New York’s highest court to hear fracking, home rule case
The battle between those in favor of hydraulic fracturing (fracking) and those against it in New York State will get one more hearing before a court of law. The New York State Court of Appeals announced on August 29, that it will hear the zoning and home rule cases regarding fracking bans in the towns of Middlefield and Dryden.
The announcement brought quick reaction from both sides as the issue continues to be at the center of one of the most heated environmental debates at the local, state, national and global levels.
Dryden town supervisor Mary Ann Sumner said, “We are confident that the Court of Appeals will affirm, as two other courts have before it, that our town has the right, enshrined in our state constitution and upheld by the courts, to decide how land is used within our town borders.” She added, “The oil and gas industry is dissatisfied and stubbornly insists on dragging out this court case. Clearly, they’re not used to not getting their way.”
Earthjustice managing attorney Deborah Goldberg said, “Every court that has had the opportunity to address fracking in Dryden has upheld the local power to limit the use of land for oil and gas development. But the industry is hoping that the Court of Appeals will reverse those decisions. Our client, the Town of Dryden, is fighting the unwelcome industrialization of a quiet, rural community. And we’ll fight at its side until this matter is resolved once and for all.”
On the other side of the issue, New York State Petroleum Council executive director Karen Moreau welcomed the decision by the court to hear from local landowners and the oil and natural gas industry on the bans. She said, “Natural gas development will give a huge shot in the arm to many economically depressed areas of Upstate New York. We are pleased that New York’s highest court has agreed to hear these cases, and it could be a significant step toward ending a state-wide moratorium that is stifling job creation and investment.”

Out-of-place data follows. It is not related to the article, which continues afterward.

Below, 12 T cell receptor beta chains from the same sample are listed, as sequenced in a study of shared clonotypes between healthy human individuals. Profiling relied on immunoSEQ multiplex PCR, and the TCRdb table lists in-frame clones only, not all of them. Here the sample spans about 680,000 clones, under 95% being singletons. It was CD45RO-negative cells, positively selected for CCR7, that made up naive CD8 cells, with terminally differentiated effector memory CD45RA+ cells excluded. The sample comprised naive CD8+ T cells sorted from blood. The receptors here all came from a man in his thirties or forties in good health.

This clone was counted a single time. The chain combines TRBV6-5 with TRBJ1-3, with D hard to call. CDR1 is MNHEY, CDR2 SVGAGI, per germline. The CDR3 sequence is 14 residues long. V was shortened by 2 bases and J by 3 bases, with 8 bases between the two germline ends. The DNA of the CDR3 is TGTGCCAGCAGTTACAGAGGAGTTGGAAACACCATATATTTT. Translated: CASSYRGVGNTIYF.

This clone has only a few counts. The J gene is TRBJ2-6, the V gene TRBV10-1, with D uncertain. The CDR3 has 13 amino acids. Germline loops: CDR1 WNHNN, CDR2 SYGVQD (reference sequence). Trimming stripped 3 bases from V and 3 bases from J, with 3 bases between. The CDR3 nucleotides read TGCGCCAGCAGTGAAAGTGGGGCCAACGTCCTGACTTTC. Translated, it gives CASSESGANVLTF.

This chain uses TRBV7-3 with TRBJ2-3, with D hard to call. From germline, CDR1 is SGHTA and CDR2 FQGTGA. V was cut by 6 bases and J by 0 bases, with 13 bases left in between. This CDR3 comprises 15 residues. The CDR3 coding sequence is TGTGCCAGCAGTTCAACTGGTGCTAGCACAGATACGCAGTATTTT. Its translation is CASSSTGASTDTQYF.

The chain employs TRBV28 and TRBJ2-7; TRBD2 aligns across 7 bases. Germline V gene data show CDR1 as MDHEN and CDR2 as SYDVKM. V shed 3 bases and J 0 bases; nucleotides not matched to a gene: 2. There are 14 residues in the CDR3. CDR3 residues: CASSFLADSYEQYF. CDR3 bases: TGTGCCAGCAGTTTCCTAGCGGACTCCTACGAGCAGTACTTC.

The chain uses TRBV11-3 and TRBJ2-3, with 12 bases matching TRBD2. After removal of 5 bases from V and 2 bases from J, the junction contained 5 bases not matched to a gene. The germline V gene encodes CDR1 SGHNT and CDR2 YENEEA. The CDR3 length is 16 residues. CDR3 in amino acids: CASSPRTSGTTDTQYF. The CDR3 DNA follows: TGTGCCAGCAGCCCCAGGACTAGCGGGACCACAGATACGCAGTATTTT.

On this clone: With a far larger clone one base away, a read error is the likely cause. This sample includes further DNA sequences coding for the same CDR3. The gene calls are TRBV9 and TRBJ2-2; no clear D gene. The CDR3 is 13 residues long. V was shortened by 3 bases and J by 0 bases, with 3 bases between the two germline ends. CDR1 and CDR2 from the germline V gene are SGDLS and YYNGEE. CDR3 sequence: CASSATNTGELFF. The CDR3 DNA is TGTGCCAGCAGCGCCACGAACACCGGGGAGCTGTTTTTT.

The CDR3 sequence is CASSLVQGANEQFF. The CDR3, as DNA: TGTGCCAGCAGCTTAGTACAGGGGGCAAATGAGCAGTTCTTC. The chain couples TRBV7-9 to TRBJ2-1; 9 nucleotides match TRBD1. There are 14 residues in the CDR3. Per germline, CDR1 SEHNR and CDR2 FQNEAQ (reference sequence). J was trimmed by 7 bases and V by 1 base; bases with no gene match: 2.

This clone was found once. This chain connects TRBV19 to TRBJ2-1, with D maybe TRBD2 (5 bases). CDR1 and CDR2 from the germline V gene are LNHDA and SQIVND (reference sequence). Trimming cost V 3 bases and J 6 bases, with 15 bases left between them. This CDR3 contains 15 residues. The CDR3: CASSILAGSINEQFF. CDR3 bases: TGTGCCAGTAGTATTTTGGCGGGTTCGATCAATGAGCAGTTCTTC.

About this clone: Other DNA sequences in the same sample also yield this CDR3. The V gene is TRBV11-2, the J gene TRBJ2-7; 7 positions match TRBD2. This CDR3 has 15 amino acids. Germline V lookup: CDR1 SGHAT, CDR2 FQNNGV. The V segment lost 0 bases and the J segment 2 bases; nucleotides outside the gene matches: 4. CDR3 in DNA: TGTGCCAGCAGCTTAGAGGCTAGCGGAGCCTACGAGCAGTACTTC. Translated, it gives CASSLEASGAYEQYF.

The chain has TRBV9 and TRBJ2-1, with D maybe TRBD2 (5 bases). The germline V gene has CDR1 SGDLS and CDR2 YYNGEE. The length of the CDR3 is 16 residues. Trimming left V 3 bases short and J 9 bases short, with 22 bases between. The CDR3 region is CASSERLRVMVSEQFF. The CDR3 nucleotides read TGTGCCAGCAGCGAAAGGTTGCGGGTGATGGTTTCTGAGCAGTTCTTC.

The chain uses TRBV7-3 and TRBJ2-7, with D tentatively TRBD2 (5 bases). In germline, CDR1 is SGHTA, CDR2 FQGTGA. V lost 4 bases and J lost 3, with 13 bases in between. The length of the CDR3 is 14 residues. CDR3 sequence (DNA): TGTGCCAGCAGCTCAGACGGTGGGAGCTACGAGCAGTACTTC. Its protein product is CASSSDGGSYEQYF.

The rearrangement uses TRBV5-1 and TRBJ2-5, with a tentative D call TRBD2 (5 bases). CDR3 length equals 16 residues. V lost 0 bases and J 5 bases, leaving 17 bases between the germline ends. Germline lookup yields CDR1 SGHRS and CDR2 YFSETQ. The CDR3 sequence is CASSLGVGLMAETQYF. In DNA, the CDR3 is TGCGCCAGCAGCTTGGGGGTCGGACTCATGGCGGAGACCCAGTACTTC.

Brad Gill, executive director of the Independent Oil & Gas Association of New York said, “In our view, local bans on oil and gas exploration violate New York’s Environmental Conservation Law and create patchwork public policy and a level of regulatory uncertainty that discourages business development. State laws were enacted with the specific purpose of overseeing natural gas extraction, in that local municipal leaders lack the resources, scientific background and regulatory expertise to do so.”
So far the lower courts have not agreed with Gill’s interpretation of the Environmental Conservation Law. Two supreme courts and the Appellate Court have ruled essentially that the law gives jurisdiction over how drilling may be conducted to the Department of Environmental Conservation, but the towns may still determine where drilling may occur in the municipality or if it may occur at all.
Meanwhile, Governor Andrew Cuomo is still awaiting the results of a health survey before finalizing fracking in the Empire State, and therefore a ban remains in place for the entire state five years after the rule making process began.